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Energy industry methane emissions rise close to record in 2023

Methane emissions from the energy sector approached record highs last year, the International Energy Agency (IEA) warned. In a report released on Wednesday, the global watchdog said the fossil fuel industry’s emissions of the potent greenhouse gas, responsible for about 30 percent of global warming, reached more than 120 million metric tonnes in 2023. That put emissions close to the record set in 2019, despite the sector having promised to use freely available technology to reduce their levels. Despite pledges made by the oil and gas industry to bring down large-scale emission spikes by plugging infrastructure leaks, they jumped by 50 percent last year compared with 2022. One disastrous well blowout in Kazakhstan, recorded by satellites, lasted more than 200 days. The increase also came despite the availability of technology capable of curbing pollution at virtually no cost, said the Paris-based agency. Some 40 percent of the emissions recorded in 2023 “could have been avoided at no net cost” using tried and tested methods, said IEA energy expert Christophe McGlade. Oil and gas firms have pledged to slash their methane emissions by 2050, but their commitments have not been backed up by detailed plans. Reduction of methane, second only to carbon dioxide for its contribution to rising temperatures, is essential to meeting international targets on climate change. A child stands at the yard of his house as a wildfire burns, in the village of Agios Charalampos, near Athens, on July 18, 2023. – Europe braced for new high temperatures on July 18, 2023, under a relentless heatwave and wildfires that have scorched swathes of the Northern Hemisphere, forcing the evacuation of 1,200 children close to a Greek seaside resort. Health authorities have sounded alarms from North America to Europe and Asia, urging people to stay hydrated and shelter from the burning sun, in a stark reminder of the effects of global warming. (Photo by Aris MESSINIS / AFP) “Emissions of methane from fossil fuel operations remain unacceptably high… There is no reason for emissions to remain as high as they are,” said IEA chief energy economist Tim Gould. He expressed hope that 2024 “could mark a turning point” if countries and fossil fuel firms honour their promises by creating concrete policies to curb pollution. While some 40 percent of methane is released from natural sources, human activities are responsible for the rest. In the energy sector, methane leaks from energy infrastructure, such as gas pipelines, and from deliberate releases during maintenance. Two-thirds of the emissions in 2023 were from just 10 countries, including China’s coal industry and the United States’ gas sector, with Russia not far behind. Aljazeera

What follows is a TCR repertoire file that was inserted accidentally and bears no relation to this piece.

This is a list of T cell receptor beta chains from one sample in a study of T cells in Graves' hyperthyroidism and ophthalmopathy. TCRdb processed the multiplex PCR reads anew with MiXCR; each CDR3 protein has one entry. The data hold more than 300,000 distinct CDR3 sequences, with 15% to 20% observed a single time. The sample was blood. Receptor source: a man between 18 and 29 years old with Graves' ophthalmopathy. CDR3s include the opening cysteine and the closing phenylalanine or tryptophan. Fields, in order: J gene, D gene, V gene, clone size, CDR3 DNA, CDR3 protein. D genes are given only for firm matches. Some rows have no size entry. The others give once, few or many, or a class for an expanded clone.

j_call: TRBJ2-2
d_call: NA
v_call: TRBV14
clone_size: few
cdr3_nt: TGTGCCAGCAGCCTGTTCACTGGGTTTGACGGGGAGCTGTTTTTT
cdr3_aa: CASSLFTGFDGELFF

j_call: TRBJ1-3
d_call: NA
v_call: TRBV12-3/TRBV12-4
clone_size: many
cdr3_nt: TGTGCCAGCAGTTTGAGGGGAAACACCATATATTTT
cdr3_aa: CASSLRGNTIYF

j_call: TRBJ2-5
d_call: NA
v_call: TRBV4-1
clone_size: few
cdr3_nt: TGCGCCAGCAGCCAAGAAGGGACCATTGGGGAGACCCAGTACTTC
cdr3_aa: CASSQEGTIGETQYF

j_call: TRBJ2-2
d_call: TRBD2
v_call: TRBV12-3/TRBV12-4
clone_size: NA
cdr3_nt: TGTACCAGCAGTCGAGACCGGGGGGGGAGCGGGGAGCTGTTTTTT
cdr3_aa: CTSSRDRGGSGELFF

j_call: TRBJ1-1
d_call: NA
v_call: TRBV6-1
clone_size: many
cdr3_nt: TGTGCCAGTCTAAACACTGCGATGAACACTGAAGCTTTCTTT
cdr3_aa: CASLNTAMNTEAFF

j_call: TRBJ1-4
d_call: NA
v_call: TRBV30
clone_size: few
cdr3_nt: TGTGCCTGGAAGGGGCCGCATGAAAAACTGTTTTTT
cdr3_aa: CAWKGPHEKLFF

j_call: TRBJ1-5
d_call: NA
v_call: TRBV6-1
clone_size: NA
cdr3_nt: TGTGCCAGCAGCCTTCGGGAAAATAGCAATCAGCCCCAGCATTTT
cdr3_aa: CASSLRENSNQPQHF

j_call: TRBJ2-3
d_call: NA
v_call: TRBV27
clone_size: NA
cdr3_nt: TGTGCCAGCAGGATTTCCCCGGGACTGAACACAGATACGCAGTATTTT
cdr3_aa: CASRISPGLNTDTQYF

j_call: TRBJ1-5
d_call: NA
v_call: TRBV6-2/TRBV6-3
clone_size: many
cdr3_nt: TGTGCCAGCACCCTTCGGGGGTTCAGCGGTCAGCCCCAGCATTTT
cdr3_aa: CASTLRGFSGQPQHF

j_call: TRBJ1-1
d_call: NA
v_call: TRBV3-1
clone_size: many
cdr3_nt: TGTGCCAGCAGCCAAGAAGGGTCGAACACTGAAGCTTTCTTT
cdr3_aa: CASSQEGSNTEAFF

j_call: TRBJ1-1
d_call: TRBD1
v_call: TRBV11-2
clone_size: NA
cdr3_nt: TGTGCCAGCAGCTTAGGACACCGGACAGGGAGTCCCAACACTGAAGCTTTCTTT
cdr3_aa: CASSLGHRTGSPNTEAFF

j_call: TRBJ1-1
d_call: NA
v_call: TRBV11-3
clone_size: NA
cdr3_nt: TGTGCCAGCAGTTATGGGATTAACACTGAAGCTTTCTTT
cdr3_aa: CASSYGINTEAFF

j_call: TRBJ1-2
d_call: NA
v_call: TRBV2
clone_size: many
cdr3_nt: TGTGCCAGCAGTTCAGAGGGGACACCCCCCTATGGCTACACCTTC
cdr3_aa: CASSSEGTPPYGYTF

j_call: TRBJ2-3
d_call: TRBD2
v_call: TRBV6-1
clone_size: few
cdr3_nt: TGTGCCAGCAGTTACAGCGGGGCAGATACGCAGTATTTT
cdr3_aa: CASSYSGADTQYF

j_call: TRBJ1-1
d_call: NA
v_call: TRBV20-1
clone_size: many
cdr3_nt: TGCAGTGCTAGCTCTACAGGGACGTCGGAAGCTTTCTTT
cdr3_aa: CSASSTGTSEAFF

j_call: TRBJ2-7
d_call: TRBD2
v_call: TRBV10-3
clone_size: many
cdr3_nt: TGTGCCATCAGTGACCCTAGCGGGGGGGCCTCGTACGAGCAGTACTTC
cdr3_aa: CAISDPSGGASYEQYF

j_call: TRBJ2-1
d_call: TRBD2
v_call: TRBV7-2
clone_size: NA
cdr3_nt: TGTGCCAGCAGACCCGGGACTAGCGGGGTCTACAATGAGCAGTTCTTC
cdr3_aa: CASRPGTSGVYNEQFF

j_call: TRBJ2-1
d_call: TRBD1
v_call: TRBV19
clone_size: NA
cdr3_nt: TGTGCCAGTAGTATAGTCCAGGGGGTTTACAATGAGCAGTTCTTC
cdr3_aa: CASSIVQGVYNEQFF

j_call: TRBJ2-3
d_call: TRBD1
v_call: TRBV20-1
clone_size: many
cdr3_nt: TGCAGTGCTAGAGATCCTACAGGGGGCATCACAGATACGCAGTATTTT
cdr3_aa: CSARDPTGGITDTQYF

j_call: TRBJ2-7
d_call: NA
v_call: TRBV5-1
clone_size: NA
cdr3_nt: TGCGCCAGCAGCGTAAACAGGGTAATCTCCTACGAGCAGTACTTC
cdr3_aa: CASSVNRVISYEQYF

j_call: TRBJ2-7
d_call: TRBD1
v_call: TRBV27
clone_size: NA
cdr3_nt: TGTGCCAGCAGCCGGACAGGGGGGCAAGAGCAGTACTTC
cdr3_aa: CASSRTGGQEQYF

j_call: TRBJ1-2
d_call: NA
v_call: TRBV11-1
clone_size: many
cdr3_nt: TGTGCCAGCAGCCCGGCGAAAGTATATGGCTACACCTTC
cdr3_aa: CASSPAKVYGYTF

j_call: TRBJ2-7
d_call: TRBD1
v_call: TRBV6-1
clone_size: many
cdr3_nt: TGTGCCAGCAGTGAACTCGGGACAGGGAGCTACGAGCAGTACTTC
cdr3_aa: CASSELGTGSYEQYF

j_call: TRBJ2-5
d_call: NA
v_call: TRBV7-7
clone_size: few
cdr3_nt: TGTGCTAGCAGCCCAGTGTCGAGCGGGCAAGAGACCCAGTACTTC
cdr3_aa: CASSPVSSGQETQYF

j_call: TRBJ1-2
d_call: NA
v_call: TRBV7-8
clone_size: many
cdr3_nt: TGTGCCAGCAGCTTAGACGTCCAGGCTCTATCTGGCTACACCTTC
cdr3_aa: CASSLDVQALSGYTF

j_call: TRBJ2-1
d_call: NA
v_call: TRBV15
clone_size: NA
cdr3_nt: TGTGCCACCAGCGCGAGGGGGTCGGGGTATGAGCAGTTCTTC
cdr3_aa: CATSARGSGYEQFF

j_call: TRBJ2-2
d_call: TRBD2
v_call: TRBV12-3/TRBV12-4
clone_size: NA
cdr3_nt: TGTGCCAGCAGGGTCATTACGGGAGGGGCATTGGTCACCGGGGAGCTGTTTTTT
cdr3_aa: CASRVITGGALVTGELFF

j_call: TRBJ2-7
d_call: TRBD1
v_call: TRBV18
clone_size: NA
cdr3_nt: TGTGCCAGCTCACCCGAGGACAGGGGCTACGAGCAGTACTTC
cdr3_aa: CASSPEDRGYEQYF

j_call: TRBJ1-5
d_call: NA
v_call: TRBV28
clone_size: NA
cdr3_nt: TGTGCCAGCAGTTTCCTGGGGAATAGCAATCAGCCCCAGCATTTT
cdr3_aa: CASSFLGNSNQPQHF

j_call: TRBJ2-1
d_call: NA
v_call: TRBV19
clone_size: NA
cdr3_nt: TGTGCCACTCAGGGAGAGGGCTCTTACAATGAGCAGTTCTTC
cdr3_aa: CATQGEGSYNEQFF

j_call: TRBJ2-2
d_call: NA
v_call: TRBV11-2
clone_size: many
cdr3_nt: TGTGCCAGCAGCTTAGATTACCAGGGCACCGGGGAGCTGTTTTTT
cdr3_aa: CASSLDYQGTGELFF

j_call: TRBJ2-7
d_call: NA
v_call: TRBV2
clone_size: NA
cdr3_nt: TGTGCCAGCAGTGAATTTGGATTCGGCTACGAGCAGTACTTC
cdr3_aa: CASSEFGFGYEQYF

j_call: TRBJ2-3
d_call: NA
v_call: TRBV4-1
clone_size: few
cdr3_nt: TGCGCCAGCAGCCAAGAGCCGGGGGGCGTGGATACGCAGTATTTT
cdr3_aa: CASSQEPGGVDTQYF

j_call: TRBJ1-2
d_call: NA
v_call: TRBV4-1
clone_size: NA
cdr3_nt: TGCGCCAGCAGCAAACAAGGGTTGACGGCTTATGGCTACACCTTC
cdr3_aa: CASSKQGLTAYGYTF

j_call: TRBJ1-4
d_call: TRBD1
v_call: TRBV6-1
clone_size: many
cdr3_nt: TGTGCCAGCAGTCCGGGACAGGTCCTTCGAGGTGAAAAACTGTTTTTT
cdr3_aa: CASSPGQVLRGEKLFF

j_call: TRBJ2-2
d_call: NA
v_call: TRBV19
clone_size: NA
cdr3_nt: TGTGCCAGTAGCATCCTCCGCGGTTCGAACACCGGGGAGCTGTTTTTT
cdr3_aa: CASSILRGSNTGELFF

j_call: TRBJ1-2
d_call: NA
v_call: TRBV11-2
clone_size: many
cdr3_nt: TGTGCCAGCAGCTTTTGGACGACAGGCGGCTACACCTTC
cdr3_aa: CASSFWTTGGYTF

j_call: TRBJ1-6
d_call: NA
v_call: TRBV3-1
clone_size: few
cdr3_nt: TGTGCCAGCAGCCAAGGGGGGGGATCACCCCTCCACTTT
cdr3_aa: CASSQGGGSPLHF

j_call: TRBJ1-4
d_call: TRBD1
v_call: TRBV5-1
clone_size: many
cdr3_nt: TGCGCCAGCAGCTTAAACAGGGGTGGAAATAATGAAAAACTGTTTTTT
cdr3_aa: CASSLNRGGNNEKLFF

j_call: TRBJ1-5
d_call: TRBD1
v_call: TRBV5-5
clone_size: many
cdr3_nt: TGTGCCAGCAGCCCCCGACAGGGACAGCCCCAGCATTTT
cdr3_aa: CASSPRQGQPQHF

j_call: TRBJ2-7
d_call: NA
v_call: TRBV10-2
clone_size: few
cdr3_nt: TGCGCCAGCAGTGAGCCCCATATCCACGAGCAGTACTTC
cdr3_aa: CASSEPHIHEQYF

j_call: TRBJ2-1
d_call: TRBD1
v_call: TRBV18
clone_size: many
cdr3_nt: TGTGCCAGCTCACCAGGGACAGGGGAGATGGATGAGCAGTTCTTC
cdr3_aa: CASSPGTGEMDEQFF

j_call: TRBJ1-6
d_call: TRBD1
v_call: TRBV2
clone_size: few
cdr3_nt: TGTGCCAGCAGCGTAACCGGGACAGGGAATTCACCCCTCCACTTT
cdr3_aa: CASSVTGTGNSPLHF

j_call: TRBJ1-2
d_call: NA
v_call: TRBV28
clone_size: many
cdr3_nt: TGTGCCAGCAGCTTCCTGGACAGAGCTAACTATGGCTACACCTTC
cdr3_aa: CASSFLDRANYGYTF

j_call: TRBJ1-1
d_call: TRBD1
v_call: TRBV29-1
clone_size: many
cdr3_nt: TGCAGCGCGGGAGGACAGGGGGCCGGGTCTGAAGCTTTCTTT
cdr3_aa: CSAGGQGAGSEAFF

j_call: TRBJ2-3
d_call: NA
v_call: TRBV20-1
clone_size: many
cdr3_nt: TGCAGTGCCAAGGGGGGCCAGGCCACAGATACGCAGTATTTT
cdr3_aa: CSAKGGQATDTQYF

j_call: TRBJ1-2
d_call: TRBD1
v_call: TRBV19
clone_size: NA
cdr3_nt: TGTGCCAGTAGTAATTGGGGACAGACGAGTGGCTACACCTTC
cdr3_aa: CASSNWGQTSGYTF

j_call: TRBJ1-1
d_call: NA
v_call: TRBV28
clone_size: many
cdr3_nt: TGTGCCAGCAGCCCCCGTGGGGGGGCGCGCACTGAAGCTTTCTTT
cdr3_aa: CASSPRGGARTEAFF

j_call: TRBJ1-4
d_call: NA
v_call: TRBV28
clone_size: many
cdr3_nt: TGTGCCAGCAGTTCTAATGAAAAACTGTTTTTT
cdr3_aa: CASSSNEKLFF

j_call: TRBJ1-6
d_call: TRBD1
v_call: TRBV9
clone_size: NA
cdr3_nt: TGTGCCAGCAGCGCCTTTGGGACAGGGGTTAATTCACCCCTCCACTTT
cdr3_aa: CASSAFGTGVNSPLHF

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The Kabul times, Afghanistan Trustable News Agency.